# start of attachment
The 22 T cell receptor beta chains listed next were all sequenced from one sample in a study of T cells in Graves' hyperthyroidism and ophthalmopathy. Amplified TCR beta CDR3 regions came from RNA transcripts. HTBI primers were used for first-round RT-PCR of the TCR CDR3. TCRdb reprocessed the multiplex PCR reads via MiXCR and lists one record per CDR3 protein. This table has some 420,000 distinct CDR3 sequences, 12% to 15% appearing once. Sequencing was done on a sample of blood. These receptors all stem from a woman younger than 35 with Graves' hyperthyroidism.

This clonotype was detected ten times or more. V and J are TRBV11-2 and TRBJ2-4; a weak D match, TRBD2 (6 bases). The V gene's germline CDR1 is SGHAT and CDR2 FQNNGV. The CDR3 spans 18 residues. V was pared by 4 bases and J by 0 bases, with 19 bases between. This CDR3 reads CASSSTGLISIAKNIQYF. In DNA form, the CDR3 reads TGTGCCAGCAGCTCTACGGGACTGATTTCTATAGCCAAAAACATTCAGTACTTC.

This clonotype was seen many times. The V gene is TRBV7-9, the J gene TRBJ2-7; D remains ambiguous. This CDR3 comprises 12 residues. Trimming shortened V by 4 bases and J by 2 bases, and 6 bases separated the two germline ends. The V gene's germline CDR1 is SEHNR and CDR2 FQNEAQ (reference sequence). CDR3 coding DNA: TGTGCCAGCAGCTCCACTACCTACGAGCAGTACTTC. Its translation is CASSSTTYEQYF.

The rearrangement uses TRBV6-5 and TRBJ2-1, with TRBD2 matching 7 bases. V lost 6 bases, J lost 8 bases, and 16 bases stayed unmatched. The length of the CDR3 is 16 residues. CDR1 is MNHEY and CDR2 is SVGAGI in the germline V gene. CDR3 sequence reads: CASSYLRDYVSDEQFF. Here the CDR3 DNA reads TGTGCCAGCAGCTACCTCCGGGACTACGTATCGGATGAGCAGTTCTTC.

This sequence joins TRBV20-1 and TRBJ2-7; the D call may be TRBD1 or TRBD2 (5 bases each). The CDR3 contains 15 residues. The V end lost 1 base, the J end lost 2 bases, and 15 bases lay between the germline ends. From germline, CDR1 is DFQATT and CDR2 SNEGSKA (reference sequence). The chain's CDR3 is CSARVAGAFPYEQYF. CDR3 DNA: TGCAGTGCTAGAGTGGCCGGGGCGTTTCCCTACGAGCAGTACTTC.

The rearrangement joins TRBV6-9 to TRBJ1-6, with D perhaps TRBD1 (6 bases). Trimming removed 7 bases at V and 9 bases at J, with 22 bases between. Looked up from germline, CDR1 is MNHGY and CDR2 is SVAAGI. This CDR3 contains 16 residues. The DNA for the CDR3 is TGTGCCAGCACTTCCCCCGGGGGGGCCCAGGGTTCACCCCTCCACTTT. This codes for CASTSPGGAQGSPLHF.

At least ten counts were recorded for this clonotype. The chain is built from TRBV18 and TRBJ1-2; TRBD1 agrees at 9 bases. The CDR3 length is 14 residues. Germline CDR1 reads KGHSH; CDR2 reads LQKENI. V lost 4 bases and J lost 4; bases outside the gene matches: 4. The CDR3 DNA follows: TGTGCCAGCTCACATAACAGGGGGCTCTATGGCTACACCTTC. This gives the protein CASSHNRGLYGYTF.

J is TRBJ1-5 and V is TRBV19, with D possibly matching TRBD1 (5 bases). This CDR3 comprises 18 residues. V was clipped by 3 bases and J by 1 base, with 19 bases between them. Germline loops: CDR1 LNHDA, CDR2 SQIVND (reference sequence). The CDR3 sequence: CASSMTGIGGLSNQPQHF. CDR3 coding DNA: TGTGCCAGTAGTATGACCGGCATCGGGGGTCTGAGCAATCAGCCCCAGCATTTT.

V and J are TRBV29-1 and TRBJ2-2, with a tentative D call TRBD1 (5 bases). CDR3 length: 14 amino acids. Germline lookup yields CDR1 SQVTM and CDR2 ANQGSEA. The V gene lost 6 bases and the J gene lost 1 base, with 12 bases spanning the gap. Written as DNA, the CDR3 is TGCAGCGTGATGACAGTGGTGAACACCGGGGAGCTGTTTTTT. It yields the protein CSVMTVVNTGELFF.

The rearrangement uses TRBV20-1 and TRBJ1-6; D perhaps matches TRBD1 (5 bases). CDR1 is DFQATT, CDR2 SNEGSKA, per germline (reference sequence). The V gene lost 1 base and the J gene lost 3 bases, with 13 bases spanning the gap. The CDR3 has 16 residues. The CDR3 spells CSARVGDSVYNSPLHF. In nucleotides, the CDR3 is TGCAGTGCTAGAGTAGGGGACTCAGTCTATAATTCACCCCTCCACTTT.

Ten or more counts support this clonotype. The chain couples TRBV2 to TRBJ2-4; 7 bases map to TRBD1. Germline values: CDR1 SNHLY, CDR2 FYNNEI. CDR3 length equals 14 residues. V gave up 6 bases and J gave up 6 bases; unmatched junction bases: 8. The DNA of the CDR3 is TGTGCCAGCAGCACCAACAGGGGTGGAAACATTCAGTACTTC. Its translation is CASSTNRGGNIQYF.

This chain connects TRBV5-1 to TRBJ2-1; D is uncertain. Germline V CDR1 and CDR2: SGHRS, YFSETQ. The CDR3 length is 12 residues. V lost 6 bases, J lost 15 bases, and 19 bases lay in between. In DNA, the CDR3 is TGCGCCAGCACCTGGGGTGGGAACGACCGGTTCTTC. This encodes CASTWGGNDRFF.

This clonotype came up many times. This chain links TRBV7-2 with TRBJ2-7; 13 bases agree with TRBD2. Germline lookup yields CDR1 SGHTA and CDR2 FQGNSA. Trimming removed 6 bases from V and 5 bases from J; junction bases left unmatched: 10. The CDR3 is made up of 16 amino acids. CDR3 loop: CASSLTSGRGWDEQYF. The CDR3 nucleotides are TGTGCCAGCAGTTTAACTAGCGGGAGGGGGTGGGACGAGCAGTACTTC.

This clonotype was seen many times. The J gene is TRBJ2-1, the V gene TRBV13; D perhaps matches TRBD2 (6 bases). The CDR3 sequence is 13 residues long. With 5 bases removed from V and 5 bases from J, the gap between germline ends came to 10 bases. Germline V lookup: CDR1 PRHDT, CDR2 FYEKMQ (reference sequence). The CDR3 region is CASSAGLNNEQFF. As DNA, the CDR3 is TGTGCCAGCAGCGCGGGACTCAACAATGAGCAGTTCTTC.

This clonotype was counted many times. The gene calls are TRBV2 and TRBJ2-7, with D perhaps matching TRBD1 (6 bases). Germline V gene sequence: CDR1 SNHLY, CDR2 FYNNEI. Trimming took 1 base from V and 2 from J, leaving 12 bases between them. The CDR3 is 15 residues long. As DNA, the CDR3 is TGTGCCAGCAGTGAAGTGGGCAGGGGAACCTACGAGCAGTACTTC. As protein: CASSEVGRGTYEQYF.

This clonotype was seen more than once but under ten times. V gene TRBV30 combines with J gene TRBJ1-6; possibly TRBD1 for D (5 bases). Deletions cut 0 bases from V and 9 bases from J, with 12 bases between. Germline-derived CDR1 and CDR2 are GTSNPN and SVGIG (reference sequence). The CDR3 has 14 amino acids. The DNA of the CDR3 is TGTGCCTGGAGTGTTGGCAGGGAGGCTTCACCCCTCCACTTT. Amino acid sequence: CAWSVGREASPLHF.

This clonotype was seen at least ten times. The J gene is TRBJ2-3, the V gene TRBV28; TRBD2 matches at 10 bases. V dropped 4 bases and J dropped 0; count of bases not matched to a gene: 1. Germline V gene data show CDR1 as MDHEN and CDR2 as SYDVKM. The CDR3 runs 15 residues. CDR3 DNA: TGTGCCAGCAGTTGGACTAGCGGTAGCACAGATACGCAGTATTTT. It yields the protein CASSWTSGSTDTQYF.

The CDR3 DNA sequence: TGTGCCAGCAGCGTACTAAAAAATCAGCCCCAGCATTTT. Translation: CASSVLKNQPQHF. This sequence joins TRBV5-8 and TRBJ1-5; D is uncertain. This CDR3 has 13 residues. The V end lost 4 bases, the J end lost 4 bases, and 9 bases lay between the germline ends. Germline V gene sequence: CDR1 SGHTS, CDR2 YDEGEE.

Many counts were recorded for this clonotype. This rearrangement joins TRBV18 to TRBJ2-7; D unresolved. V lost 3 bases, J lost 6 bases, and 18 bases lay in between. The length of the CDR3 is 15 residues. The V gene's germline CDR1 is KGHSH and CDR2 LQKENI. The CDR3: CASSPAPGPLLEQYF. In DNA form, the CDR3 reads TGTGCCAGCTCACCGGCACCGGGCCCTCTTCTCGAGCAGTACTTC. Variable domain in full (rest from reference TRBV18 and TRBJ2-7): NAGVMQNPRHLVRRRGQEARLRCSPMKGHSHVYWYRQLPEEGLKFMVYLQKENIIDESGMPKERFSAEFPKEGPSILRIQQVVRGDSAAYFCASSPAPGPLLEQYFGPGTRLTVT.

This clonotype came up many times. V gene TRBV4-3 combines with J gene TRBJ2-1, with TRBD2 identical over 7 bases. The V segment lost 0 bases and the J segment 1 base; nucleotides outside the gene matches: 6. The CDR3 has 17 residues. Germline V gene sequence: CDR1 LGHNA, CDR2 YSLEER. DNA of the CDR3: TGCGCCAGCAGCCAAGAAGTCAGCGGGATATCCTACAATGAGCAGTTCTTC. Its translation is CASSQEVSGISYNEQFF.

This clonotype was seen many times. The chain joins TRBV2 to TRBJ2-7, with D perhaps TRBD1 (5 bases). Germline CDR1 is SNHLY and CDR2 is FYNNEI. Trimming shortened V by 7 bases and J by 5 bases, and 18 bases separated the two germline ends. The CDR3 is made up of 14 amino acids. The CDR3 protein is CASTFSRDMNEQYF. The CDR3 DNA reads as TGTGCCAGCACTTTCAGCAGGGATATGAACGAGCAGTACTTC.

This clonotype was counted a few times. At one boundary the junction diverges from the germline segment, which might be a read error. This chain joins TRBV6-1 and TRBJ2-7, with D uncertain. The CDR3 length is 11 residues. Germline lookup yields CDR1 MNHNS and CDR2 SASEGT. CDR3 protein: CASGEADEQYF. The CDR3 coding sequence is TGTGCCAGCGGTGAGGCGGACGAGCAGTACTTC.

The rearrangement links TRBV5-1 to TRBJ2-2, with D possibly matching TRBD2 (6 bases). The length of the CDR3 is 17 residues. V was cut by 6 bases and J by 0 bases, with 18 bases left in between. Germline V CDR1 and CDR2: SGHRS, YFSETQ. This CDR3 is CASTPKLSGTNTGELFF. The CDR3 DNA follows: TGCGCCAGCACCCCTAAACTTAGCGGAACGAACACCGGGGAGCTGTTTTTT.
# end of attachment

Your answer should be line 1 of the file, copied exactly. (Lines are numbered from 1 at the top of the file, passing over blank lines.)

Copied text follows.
The 22 T cell receptor beta chains listed next were all sequenced from one sample in a study of T cells in Graves' hyperthyroidism and ophthalmopathy. Amplified TCR beta CDR3 regions came from RNA transcripts. HTBI primers were used for first-round RT-PCR of the TCR CDR3. TCRdb reprocessed the multiplex PCR reads via MiXCR and lists one record per CDR3 protein. This table has some 420,000 distinct CDR3 sequences, 12% to 15% appearing once. Sequencing was done on a sample of blood. These receptors all stem from a woman younger than 35 with Graves' hyperthyroidism.